Commodities Roundup: Automotive powers HRC demand; Iron ore wobbles; Productivity up in Q1

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Here’s a quick rundown of news and thoughts from particular commodity markets, including automotive sector news, iron ore price volatility and much more.

MetalMiner, a sister site of ours, scours the landscape for what matters. This week:

Carbon emissions driving corporate strategy

As governments around the world announce their climate change initiatives, both short and long term, companies are increasingly tailoring their strategies for the greener future.

MetalMiner's Stuart Burns delved into the latest happenings on the board of oil giant ExxonMobil.

Whether your company is in the market for a source-to-pay suite or any stand-alone solutions in between, Spend Matters’ 5-step guide can help you along the “digital procurement buyer’s cycle.”

"In the US, activist investor Engine No. 1 forced at least two and possibly three directors onto the board of Exxon Mobil," he wrote. "In doing so, it aims to force a change in direction for the world’s largest oil company away from oil and gas and toward a lower-carbon future.

"What is remarkable is Engine No. 1 drove through the imposition of new directors despite holding a mere 0.02% stake (or $54 million) in the company. It won the backing of state pension funds, like that of New York state, and asset managers such as BlackRockVanguard and State Street, the Financial Times reported."

Elsewhere, Dutch court ruled oil major Royal Dutch Shell must "accelerate its strategy for energy transition by making steeper and quicker cuts to greenhouse gas emissions than it had planned," Burns added.

While the transition from fossil fuels to newer, renewable sources of energy won't be instantaneous — whether in the automotive sector, power generation in general or anything else — it is indeed happening.

"The fossil fuel industry is not going to disappear overnight," Burns added. "Nor are major industrial activities that have a heavy carbon footprint, like steel production.

"But the drivers of those business models, the economics, are already on the move. There will be winners and losers."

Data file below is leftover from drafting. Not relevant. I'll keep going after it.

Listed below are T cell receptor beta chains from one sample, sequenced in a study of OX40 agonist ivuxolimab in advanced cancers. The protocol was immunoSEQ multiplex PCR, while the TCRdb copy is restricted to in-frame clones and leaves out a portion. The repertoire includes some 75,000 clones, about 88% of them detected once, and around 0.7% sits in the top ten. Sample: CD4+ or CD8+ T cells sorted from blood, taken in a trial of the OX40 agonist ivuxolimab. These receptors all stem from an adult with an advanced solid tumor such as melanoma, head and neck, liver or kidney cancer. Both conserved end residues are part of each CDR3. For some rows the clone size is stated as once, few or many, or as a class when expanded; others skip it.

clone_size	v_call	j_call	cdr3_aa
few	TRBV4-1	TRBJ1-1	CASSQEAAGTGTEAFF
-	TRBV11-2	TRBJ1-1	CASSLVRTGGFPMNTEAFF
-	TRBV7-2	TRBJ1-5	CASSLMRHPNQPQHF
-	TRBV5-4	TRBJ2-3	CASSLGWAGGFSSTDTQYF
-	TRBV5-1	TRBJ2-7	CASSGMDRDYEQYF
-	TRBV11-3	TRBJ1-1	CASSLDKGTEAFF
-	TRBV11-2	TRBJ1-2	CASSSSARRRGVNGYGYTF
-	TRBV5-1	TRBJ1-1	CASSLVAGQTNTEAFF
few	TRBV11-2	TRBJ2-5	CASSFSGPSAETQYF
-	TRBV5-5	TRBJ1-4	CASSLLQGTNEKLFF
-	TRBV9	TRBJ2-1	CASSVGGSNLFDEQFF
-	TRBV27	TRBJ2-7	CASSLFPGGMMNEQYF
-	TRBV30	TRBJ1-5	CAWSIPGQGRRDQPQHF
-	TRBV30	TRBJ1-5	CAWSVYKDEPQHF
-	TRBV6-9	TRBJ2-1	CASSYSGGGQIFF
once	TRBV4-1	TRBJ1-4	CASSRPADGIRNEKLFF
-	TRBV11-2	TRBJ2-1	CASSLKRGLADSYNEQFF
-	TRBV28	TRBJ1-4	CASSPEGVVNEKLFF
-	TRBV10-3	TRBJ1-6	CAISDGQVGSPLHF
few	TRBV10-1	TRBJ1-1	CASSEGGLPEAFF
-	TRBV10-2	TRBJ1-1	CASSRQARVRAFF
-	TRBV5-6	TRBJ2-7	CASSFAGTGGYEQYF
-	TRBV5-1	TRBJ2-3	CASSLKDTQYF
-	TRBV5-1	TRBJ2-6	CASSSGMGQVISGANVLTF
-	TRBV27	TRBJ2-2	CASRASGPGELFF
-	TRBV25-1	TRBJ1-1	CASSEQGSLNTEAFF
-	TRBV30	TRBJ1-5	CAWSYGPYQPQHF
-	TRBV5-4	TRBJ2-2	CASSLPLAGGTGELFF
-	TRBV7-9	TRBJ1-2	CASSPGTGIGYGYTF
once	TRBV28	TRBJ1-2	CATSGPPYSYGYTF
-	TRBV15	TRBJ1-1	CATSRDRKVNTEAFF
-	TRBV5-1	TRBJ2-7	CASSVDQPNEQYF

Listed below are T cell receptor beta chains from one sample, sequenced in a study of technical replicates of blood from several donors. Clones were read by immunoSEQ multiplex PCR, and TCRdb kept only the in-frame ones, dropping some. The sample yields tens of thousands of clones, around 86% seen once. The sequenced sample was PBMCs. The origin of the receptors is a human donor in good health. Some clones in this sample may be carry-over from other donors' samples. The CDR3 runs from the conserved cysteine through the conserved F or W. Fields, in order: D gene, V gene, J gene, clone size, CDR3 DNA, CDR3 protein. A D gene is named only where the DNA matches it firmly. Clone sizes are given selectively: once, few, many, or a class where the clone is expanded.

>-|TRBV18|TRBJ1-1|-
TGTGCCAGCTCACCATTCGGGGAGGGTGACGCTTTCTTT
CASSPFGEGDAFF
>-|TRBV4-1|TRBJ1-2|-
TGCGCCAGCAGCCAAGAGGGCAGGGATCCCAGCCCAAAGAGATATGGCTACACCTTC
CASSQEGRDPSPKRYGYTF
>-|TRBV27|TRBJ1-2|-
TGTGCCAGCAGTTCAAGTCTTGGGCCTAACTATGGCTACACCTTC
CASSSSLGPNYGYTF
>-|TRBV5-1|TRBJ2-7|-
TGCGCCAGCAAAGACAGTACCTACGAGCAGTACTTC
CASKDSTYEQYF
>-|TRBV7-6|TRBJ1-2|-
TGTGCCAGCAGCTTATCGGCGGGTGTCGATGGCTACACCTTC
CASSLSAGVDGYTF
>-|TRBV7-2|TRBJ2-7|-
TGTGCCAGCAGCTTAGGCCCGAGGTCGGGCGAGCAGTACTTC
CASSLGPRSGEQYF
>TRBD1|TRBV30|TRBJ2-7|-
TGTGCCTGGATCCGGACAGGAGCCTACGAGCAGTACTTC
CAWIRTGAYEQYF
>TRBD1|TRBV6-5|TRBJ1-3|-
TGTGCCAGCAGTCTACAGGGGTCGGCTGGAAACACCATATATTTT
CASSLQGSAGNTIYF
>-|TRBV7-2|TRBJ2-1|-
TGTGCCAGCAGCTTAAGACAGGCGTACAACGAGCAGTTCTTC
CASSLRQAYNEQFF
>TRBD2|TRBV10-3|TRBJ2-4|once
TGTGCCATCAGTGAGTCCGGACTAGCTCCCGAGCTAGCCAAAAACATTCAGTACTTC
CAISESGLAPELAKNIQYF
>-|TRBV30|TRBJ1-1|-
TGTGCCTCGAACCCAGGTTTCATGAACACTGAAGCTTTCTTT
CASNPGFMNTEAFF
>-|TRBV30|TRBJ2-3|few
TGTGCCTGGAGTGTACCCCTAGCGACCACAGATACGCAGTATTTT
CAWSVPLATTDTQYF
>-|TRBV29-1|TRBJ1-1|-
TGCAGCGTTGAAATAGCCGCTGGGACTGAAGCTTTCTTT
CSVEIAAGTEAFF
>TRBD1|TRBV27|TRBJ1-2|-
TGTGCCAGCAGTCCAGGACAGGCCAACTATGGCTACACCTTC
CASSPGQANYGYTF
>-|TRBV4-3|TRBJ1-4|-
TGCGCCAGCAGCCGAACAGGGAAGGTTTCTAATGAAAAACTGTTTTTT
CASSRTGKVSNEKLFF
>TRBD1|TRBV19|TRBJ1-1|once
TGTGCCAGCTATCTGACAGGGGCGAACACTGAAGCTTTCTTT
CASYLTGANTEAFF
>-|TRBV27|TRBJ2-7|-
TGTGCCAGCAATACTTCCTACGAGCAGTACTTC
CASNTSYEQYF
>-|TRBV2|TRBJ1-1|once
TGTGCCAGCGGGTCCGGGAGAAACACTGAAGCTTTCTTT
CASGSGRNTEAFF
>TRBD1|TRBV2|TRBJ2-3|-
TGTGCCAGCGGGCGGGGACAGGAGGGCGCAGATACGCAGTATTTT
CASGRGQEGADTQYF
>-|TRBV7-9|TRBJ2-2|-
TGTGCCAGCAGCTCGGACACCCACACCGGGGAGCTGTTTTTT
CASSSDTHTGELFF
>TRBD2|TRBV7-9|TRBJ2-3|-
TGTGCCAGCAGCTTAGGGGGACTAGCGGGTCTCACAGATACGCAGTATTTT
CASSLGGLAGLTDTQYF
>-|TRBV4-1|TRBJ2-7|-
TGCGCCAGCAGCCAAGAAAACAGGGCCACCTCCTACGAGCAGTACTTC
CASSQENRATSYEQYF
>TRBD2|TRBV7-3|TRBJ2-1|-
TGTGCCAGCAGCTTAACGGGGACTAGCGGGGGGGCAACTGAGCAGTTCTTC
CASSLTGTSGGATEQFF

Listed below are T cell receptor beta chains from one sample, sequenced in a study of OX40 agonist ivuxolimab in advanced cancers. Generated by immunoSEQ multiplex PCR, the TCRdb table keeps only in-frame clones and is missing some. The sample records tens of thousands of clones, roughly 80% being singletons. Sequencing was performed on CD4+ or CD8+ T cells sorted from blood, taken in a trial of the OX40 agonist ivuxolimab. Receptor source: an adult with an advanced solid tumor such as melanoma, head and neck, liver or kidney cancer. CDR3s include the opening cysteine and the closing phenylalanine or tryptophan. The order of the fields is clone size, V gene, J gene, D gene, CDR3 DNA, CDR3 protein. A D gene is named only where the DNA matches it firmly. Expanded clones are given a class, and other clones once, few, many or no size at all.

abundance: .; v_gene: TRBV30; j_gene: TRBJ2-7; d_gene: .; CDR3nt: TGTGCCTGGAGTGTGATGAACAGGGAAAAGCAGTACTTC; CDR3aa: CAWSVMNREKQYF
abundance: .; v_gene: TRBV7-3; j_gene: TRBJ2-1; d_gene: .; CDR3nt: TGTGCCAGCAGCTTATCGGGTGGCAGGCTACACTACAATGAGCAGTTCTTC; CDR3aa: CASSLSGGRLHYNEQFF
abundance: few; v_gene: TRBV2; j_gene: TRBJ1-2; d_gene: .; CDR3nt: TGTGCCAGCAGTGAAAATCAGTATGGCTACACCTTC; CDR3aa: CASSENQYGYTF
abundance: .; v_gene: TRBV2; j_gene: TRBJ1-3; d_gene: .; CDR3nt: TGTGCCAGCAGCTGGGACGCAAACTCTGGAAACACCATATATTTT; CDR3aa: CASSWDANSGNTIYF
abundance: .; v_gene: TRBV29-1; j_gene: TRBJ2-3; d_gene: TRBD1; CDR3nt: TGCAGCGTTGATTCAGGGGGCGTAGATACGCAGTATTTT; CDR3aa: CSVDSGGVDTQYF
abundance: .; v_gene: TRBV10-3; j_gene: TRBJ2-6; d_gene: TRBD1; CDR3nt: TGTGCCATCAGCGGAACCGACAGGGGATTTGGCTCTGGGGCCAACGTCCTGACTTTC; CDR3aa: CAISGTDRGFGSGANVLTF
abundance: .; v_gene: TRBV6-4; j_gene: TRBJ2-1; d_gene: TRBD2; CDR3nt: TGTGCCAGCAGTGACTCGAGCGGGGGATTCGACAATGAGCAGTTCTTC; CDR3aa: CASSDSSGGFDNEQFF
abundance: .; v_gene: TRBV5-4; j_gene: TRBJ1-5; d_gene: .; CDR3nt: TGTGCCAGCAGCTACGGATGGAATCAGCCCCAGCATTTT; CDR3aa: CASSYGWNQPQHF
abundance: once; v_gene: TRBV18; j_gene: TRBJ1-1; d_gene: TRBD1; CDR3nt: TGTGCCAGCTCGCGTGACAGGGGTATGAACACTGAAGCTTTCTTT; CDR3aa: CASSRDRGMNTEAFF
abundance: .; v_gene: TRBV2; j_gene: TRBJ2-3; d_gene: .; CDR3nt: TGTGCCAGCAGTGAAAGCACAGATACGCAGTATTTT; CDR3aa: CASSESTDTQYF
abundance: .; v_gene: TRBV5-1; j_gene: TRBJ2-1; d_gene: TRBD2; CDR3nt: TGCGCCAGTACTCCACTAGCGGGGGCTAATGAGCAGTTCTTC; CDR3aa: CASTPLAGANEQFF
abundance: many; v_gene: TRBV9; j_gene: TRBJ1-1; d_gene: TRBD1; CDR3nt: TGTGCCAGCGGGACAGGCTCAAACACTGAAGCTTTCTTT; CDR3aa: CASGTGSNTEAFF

Peru struggles with pandemic

Elsewhere, Burns reviewed the ongoing Covid crisis in Peru, the second-largest producer of copper. (Last week's roundup overviewed recent copper price movements.)

As he noted, the country is facing a skyrocketing death rate from the pandemic. Furthermore, its presidential election features two relatively unpopular candidates.

"The frontrunner in last month’s first round is a previously obscure ex-teacher by the name of Pedro Castillo. Castillo’s Marxist policies have rattled markets, plunging the Peruvian stock market by 12%," he wrote. "It has also prompted a fall in the currency to a historic low of 3.85 to the dollar, the Financial Times reports.

"His party, Peru Libre (Free Peru), wants nothing short of revolution, the post reports. It aims to overturn the free-market model that has governed the country for a generation.

"In its manifesto, the party says foreign mining companies should be forced to pay 80% of their profits to the state rather than the 'miserable' 10%, 20% or 30% they pay now."

Iron ore volatility

The price of iron ore, a key steelmaking raw material, has showed significant volatility.

After peaking just before mid-May, the iron ore price fell sharply into bear territory, Burns noted earlier this week. Late last month, Beijing "sought to dampen inflationary raw material costs by issuing a string of warnings about speculation and excessive pricing."

"Having achieved its objective in dampening prices, you would think Beijing would have left it at that," Burns continued.

"But last week, China’s Ministry of Industry and Information Technology said it will seek to establish a mechanism to contain steel output based on carbon emissions, pollutant discharges and energy consumption, Bloomberg reported."

Increasing supply could spell the end of the current price run-up.

"However, most observers believe iron ore’s current rise is a last hurrah and see rising Brazilian output, up 20% over the last 14 days and 16% year over year, as leading indicators of a fall in prices," Burns wrote.

Hot rolled coil prices rise in Europe

Buyers in western Europe are facing rising prices for hot rolled coil and general shortages of supply.

"Sources confirmed prices for hot rolled coil at €1,120-1,130 ($1,370-1,385) per metric ton exw for rolling and delivery into Q4," he wrote. "That compares with hot rolled coil prices of €1,000-1,020 ($1,225-1,250) in May.

"Cold rolled coil is now carrying a premium of €125 ($150) per ton over HRC, sources indicated."

Strong demand from the automotive and construction sectors has powered the increases, he added.

GM to increase automotive deliveries to US, Canada

Speaking of automotive, General Motors this week said it plans to increase its deliveries to customers in the US and Canada.

It will increase production of its Chevrolet Silverado and GMC Sierra by about 1,000 trucks per month as of mid-July. The automaker also said shipments of Chevrolet Colorado and GMC Canyon mid-size pickups will increase by about 30,000 total units from mid-May through the week of July 5.

Productivity up in Q1

The Bureau of Labor Statistics reported US nonfarm business sector labor productivity rose by 5.4% in Q1 2021.

Furthermore, output during the quarter increased by 8.6%. Meanwhile, hours worked jumped by 3.0%.

Manufacturing sector labor productivity, however, fell by 1.7% in the first quarter of 2021. Manufacturing output increased by 1.4% and hours worked increased 3.1%. Meanwhile, manufacturing productivity increased by 1.8% from Q1 2020 levels.

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